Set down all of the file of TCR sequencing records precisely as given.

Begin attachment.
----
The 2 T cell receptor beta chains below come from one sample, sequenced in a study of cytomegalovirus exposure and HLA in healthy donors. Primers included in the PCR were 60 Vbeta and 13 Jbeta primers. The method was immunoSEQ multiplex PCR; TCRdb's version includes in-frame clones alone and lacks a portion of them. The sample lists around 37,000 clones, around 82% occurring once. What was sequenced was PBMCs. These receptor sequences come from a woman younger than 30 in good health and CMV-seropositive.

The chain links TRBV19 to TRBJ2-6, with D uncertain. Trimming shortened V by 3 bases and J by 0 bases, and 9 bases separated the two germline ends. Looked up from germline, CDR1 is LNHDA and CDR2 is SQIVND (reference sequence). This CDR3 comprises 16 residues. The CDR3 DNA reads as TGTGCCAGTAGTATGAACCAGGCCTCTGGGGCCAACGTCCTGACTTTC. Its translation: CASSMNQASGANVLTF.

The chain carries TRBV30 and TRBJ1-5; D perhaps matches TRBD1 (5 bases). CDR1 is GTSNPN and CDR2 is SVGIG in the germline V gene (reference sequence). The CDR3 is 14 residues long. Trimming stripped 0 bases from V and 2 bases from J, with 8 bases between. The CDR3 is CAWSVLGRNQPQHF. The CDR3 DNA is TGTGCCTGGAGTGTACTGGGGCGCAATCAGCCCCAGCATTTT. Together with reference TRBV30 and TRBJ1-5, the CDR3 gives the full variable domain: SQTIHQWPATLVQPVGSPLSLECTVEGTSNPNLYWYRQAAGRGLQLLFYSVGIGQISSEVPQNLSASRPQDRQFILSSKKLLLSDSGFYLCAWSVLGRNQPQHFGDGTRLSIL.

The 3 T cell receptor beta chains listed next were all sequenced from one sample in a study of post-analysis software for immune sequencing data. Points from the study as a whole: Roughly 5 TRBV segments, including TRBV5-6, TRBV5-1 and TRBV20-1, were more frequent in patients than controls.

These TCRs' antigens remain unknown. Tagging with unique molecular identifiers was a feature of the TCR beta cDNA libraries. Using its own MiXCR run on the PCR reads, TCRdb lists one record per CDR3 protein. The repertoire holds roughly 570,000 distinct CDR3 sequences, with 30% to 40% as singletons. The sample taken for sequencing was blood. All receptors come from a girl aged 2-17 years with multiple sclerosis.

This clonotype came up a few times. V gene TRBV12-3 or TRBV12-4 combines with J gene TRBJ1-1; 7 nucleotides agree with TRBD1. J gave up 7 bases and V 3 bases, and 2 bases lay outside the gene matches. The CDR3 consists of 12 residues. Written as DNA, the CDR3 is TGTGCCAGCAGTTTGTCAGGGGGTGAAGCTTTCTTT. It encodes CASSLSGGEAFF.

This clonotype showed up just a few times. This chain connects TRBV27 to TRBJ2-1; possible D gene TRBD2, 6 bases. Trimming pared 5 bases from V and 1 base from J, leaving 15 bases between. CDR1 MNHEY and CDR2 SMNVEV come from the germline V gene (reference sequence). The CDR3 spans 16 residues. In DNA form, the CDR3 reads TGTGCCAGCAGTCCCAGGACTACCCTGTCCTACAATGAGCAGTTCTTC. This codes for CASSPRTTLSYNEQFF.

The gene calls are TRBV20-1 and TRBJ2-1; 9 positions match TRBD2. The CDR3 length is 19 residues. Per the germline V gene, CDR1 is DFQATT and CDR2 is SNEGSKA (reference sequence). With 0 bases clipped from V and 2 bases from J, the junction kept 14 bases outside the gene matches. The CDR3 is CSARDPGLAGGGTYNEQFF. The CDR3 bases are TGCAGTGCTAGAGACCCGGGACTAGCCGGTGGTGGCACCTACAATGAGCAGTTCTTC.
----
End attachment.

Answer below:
The 2 T cell receptor beta chains below come from one sample, sequenced in a study of cytomegalovirus exposure and HLA in healthy donors. Primers included in the PCR were 60 Vbeta and 13 Jbeta primers. The method was immunoSEQ multiplex PCR; TCRdb's version includes in-frame clones alone and lacks a portion of them. The sample lists around 37,000 clones, around 82% occurring once. What was sequenced was PBMCs. These receptor sequences come from a woman younger than 30 in good health and CMV-seropositive.

The chain links TRBV19 to TRBJ2-6, with D uncertain. Trimming shortened V by 3 bases and J by 0 bases, and 9 bases separated the two germline ends. Looked up from germline, CDR1 is LNHDA and CDR2 is SQIVND (reference sequence). This CDR3 comprises 16 residues. The CDR3 DNA reads as TGTGCCAGTAGTATGAACCAGGCCTCTGGGGCCAACGTCCTGACTTTC. Its translation: CASSMNQASGANVLTF.

The chain carries TRBV30 and TRBJ1-5; D perhaps matches TRBD1 (5 bases). CDR1 is GTSNPN and CDR2 is SVGIG in the germline V gene (reference sequence). The CDR3 is 14 residues long. Trimming stripped 0 bases from V and 2 bases from J, with 8 bases between. The CDR3 is CAWSVLGRNQPQHF. The CDR3 DNA is TGTGCCTGGAGTGTACTGGGGCGCAATCAGCCCCAGCATTTT. Together with reference TRBV30 and TRBJ1-5, the CDR3 gives the full variable domain: SQTIHQWPATLVQPVGSPLSLECTVEGTSNPNLYWYRQAAGRGLQLLFYSVGIGQISSEVPQNLSASRPQDRQFILSSKKLLLSDSGFYLCAWSVLGRNQPQHFGDGTRLSIL.

The 3 T cell receptor beta chains listed next were all sequenced from one sample in a study of post-analysis software for immune sequencing data. Points from the study as a whole: Roughly 5 TRBV segments, including TRBV5-6, TRBV5-1 and TRBV20-1, were more frequent in patients than controls.

These TCRs' antigens remain unknown. Tagging with unique molecular identifiers was a feature of the TCR beta cDNA libraries. Using its own MiXCR run on the PCR reads, TCRdb lists one record per CDR3 protein. The repertoire holds roughly 570,000 distinct CDR3 sequences, with 30% to 40% as singletons. The sample taken for sequencing was blood. All receptors come from a girl aged 2-17 years with multiple sclerosis.

This clonotype came up a few times. V gene TRBV12-3 or TRBV12-4 combines with J gene TRBJ1-1; 7 nucleotides agree with TRBD1. J gave up 7 bases and V 3 bases, and 2 bases lay outside the gene matches. The CDR3 consists of 12 residues. Written as DNA, the CDR3 is TGTGCCAGCAGTTTGTCAGGGGGTGAAGCTTTCTTT. It encodes CASSLSGGEAFF.

This clonotype showed up just a few times. This chain connects TRBV27 to TRBJ2-1; possible D gene TRBD2, 6 bases. Trimming pared 5 bases from V and 1 base from J, leaving 15 bases between. CDR1 MNHEY and CDR2 SMNVEV come from the germline V gene (reference sequence). The CDR3 spans 16 residues. In DNA form, the CDR3 reads TGTGCCAGCAGTCCCAGGACTACCCTGTCCTACAATGAGCAGTTCTTC. This codes for CASSPRTTLSYNEQFF.

The gene calls are TRBV20-1 and TRBJ2-1; 9 positions match TRBD2. The CDR3 length is 19 residues. Per the germline V gene, CDR1 is DFQATT and CDR2 is SNEGSKA (reference sequence). With 0 bases clipped from V and 2 bases from J, the junction kept 14 bases outside the gene matches. The CDR3 is CSARDPGLAGGGTYNEQFF. The CDR3 bases are TGCAGTGCTAGAGACCCGGGACTAGCCGGTGGTGGCACCTACAATGAGCAGTTCTTC.